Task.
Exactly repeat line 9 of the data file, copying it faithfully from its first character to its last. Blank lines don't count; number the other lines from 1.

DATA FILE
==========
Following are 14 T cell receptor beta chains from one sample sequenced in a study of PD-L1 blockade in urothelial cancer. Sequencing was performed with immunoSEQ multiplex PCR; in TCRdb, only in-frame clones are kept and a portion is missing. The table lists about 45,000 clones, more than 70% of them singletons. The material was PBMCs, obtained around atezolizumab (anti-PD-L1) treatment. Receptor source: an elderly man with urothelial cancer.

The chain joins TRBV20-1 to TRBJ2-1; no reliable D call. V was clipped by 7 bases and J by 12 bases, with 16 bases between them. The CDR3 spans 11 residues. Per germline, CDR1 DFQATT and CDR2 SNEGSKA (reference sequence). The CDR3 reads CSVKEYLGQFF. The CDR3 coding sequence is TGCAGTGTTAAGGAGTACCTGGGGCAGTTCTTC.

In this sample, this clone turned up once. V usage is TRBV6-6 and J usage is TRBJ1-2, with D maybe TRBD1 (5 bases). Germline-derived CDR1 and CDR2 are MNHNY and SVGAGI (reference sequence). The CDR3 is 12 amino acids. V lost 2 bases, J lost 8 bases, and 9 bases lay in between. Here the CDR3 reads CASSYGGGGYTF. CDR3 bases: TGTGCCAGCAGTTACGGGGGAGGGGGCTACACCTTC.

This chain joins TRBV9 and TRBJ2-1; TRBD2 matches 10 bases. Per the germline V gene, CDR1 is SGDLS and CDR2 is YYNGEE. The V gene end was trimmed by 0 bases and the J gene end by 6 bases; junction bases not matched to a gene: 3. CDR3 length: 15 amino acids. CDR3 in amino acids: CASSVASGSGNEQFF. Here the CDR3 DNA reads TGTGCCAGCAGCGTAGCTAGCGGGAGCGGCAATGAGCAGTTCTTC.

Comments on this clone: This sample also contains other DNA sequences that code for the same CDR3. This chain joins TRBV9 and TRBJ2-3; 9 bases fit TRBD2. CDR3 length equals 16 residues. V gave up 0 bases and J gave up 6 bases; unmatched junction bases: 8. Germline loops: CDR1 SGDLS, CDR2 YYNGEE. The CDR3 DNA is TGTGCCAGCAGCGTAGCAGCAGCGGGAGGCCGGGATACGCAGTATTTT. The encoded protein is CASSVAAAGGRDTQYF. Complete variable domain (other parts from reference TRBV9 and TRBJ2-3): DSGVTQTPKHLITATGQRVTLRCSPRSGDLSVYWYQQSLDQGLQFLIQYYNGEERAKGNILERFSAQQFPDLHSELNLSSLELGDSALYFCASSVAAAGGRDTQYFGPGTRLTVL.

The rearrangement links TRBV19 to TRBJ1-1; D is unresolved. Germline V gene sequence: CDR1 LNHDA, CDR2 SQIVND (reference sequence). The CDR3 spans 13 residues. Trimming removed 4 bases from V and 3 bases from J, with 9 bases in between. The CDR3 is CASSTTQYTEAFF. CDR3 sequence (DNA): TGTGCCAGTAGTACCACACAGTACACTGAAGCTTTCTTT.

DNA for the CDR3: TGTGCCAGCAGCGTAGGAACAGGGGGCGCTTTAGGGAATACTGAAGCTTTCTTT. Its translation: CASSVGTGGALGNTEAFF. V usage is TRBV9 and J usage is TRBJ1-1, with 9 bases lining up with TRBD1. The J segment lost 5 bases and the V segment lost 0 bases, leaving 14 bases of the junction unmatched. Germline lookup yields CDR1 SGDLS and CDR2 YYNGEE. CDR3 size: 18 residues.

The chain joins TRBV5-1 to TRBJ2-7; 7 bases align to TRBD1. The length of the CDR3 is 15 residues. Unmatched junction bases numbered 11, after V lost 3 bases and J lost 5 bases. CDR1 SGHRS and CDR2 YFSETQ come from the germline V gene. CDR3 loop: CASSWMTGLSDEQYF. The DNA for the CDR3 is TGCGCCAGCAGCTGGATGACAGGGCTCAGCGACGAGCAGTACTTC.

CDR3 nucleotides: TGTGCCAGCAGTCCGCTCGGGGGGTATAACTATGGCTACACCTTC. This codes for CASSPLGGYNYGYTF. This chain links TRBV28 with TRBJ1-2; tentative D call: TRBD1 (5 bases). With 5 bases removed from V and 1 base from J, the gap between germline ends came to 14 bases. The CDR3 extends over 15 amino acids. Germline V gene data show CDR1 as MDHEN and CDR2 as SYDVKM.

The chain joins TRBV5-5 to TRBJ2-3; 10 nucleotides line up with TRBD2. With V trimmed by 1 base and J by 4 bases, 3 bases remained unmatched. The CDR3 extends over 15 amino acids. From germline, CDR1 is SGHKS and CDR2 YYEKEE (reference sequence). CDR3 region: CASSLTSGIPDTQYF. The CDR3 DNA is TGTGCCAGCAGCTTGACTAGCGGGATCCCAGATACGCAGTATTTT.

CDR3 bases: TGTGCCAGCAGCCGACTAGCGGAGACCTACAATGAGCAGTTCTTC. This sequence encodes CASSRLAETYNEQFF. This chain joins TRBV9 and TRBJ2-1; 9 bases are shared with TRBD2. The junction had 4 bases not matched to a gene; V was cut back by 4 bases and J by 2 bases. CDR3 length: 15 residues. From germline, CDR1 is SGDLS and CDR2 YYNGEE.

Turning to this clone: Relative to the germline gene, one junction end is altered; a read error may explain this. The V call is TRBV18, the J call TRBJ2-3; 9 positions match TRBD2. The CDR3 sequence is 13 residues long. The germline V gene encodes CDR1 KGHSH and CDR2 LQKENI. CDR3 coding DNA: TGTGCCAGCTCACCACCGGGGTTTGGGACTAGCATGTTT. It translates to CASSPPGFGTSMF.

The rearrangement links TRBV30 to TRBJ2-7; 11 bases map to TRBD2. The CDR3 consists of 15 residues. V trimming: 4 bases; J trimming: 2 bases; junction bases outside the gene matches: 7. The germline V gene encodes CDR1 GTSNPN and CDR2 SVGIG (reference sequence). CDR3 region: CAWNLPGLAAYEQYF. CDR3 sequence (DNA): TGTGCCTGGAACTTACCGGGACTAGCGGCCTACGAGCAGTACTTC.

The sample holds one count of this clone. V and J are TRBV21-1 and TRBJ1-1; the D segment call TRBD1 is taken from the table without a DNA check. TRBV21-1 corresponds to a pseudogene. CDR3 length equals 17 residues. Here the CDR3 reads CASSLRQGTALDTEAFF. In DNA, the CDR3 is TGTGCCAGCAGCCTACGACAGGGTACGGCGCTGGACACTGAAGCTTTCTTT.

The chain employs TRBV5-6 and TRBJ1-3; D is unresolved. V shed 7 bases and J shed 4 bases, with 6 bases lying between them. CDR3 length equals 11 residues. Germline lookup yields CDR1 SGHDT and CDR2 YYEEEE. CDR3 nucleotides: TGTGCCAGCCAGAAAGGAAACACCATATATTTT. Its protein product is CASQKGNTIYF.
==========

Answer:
CDR3 nucleotides: TGTGCCAGCAGTCCGCTCGGGGGGTATAACTATGGCTACACCTTC. This codes for CASSPLGGYNYGYTF. This chain links TRBV28 with TRBJ1-2; tentative D call: TRBD1 (5 bases). With 5 bases removed from V and 1 base from J, the gap between germline ends came to 14 bases. The CDR3 extends over 15 amino acids. Germline V gene data show CDR1 as MDHEN and CDR2 as SYDVKM.